The easiest way to get started on the violin is usually by renting an instrument from us at Boise Music Lessons, or from another local reputable source. By starting out renting you not only see if you’re ready to make the commitment to purchase a violin, but you can also ensure you’re playing the right sized instrument. However, if you’ve been given a violin or can’t wait to get your hands on an instrument of your own, here are some tips on how to make sure it’s sturdy, comfortable, and ready for fiddling!
Step 1: Find the right size
If you take a peek inside the “f-hole” of a violin it should have a label with a size (1/2, 3/4, etc.). Nearly all adults play a full sized (4/4) violin. Kiddos are a different story. It’s important to size them so the instrument won’t be too heavy and so they can reach all the notes without stretching. Here’s how to fit your kiddo for an instrument. As mentioned in the video, err on the smaller side if it looks like you’re in between sizes.
Step 2: Find an instrument with solid construction
Violins have sneaky imposters called “Violin Shaped Objects” or VSOs. While seemingly a good deal financially, VSOs are practically unplayable due to their poor construction. And, while violin is basically the coolest instrument, it is on the challenging side when you’re just starting out. You want to make sure your instrument is working with you in your early days of learning. Here’s how to spot the dreaded VSO.
Once you can suss out an imposter, shopping for a used instrument is often a great way to go. Older violins usually have aged wood, providing better sound for a fraction of the price. Watch craigslist or Marketplace for instruments in need of a good home. Here’s a used violin checklist to give potential instruments a thorough evaluation. Remember, bridges, strings, bows, and cases can be replaced — above all you want a structurally sound, playable instrument.
If you’re looking for a new instrument, purchase from a respected local store (no, not Hastings…). If you prefer to shop online in your jammies, pick a reputable retailer like Shar or FiddlerShop. Be sure to check out the clearance section for lightly used or B-stock instruments — these are always an amazing deal! Or, shop for well known violin brand like Franz Hoffman through Amazon*. Here are solid beginner models in the most popular sizes:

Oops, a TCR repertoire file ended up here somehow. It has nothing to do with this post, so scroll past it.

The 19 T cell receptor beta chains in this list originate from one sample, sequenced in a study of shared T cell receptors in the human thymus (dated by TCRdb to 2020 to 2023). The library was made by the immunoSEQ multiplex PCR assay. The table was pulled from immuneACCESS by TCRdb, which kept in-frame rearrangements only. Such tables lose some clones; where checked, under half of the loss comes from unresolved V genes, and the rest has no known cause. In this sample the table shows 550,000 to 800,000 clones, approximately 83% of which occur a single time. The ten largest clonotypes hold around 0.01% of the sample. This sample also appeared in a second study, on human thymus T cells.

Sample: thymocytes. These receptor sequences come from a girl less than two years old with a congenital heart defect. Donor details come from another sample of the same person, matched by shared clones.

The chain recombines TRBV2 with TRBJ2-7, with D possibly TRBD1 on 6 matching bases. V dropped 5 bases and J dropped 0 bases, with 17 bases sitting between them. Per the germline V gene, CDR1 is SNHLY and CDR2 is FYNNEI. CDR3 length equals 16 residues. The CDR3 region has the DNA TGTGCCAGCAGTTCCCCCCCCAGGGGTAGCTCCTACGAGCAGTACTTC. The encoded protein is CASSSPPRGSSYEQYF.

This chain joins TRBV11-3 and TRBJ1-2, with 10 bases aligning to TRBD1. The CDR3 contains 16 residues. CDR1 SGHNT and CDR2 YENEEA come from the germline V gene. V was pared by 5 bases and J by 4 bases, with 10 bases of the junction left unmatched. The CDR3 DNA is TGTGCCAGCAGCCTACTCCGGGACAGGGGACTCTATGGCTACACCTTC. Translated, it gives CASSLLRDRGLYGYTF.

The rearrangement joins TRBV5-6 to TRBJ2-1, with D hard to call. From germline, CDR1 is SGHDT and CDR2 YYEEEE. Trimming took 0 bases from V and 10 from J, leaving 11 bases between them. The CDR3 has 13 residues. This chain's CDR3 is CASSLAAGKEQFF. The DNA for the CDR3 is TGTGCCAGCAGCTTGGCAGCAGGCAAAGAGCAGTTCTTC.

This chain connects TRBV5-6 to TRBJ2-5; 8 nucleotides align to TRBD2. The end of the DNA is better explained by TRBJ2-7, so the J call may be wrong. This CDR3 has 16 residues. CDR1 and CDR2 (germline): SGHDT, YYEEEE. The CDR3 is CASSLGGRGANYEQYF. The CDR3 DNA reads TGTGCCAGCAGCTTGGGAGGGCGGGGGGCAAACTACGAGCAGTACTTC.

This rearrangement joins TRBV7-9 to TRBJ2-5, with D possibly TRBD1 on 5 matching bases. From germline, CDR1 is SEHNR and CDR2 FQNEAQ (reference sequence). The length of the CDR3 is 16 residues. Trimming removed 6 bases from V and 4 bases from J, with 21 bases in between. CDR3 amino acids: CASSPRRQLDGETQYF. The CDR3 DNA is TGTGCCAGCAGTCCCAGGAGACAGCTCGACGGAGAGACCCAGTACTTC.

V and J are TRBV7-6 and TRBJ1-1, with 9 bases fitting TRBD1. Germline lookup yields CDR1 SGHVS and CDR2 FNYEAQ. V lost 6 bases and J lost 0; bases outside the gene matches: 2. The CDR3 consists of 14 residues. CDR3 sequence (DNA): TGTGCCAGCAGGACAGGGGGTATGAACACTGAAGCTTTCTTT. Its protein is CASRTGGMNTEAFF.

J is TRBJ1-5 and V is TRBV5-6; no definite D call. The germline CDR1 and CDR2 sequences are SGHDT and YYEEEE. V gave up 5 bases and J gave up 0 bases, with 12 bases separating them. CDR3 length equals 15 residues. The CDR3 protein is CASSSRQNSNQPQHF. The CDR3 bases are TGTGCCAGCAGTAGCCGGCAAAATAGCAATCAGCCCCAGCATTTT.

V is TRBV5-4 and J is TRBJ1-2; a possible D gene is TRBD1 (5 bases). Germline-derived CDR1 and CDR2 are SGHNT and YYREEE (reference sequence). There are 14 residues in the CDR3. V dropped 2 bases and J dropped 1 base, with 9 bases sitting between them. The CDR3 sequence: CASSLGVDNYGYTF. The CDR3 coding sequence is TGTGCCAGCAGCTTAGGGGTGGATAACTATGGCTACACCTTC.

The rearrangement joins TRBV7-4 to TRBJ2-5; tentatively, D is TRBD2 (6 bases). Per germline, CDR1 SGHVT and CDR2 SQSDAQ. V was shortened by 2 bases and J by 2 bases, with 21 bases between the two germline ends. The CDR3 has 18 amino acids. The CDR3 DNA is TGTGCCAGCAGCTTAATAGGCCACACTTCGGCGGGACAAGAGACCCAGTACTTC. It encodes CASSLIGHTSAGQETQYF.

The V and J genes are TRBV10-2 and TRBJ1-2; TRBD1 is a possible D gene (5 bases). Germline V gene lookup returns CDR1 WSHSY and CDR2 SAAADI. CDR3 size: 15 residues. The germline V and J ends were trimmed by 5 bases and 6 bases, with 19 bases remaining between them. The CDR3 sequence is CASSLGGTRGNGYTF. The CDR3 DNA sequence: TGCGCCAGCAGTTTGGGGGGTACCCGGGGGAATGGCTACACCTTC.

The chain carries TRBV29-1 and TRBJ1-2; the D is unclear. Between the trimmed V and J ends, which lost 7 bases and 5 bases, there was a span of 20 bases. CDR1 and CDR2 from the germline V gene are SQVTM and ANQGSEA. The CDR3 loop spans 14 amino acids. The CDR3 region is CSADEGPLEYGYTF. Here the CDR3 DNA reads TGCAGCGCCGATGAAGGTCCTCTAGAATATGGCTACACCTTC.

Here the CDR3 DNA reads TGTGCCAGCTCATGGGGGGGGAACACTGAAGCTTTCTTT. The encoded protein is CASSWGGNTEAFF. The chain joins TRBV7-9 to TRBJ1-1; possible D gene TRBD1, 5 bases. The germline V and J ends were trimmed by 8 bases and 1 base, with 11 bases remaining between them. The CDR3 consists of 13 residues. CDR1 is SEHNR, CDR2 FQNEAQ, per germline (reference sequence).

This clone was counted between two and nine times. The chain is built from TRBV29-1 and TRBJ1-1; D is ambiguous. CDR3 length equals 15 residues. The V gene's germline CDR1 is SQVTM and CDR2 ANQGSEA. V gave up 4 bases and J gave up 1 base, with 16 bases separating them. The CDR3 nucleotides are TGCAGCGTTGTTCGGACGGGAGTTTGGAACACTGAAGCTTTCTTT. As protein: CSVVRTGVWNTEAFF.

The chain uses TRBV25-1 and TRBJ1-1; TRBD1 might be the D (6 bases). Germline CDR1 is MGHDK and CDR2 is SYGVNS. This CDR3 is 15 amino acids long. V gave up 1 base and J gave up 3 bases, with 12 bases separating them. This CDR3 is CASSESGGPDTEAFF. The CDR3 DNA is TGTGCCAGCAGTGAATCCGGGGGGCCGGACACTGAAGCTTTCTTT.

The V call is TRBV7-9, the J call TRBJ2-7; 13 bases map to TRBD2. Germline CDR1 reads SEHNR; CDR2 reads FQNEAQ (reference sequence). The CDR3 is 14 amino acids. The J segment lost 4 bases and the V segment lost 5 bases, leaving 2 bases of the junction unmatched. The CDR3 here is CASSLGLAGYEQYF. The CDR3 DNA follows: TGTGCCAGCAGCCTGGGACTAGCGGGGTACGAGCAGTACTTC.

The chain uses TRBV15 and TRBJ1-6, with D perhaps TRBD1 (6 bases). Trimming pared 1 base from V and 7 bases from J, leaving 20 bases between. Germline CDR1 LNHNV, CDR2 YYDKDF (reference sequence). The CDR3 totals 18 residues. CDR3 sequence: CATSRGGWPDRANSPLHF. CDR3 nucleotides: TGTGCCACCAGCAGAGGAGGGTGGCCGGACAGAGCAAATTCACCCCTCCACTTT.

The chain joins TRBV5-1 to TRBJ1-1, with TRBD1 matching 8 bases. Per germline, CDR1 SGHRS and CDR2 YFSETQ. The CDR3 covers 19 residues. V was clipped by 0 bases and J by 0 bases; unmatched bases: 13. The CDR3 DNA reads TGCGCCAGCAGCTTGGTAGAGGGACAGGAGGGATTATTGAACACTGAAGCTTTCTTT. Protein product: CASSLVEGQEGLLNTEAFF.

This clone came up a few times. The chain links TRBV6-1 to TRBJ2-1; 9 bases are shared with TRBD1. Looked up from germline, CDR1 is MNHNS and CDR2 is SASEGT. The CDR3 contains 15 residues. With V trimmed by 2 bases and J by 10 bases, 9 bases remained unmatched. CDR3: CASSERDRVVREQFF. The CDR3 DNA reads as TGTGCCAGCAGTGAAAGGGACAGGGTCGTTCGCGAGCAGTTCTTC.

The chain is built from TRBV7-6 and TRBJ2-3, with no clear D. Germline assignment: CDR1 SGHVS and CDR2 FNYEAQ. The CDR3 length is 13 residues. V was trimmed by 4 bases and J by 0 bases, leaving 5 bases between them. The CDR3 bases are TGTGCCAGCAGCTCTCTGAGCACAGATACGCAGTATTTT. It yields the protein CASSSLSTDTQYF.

Franz Hoffman Amadeus Violin Full Size (4/4)
Franz Hoffman Amadeus Violin 3/4 Size
Hoffman Amadeus Violin 1/2 Size
Hoffman Amadeus Violin 1/4 Size
Step 3: Accessorize!
All instruments will need…
Case — with suspension padding to protect your violin’s most delicate components. Handy models with a pocket for music and shoulder rest storage are ideal.
Protec Suspension Case
Bow — fiberglass models with horsehair are great for beginners, while a carbon fiber and horsehair model is an easy upgrade in instrument tone and playability. Be sure to pick a bow that matches the scale of your violin.
Full Size (4/4) Fiddlerman Carbon Fiber Bow
Rosin — a fresh cake is best (under a year old) and dark rosin is nice and grabby in Boise’s dry climate
Melos Dark Rosin
Cleaning Cloth — to remove said rosin…
Glaesel Polishing Cloth
Strings — change em’ every year and keep an extra pack as a backup. Be sure to the set to match the scale of your violin.
Fiddlerman Synthetic Core Strings
Tuner — oh so very important for a fretless instrument!
Snark ST-8 All Instrument Tuner
Shoulder Rest — we could (and should!) write an entire page on shoulder rests alone, but here is short version: find something comfortable and adjustable. Some players prefer a tiny sponge, while others prefer a more molded model (this said, those that are often *not* a great fit or often fall off the violin are Kun, Muco, and Resonans). We’ll now give you a smattering of student favorites and hopefully you can try out a variety until you Goldilocks your way into the perfect fit. Again, make sure you match your shoulder rest to the scale of your violin.
Player’s Economy Foam Pad: cheap, easy, comfortable
Everest: this student fave stays put on the base of your instrument
Wolf Forte Secondo: Angie’s longtime fave — highly adjustable, even for long necks
Bonmusica Shoulder Rest: the mother of all ergonomic rests
Step 4: Build your practice corner
Create a safe and comfortable space to leave your instrument out and get in your practice groove!
Instrument Stand — a visible instrument is a played instrument! Hang your violin on the wall for a standing invitation to practice, and for a beautiful conversation piece.
String Swing Violin Hanger
Music Stand — find something nice and sturdy to hold up heavy books and a metronome/cell phone. Bonus points if you have a place to store pencils and highlighters, a stand light, fingernail clippers, and some clothes pins to keep your books open!
Manhasset Music Stand
Congratulations! — You now have all the necessary information to size your instrument, slay the VSO, and assemble a fantastic violin outfit. Now that you’re ready to roll, come play music with us!
Still have questions about buying a violin? Email us!
*Boise Music Lessons is a participant in the Amazon Services LLC Associates Program, an affiliate advertising program designed to provide a means for sites to earn advertising fees by advertising and linking to amazon.com. Amazon offers a small commission on any products purchased through affiliate links at no additional cost to you. Your purchases help support our work in bringing you quality music resources beyond in-person instruction.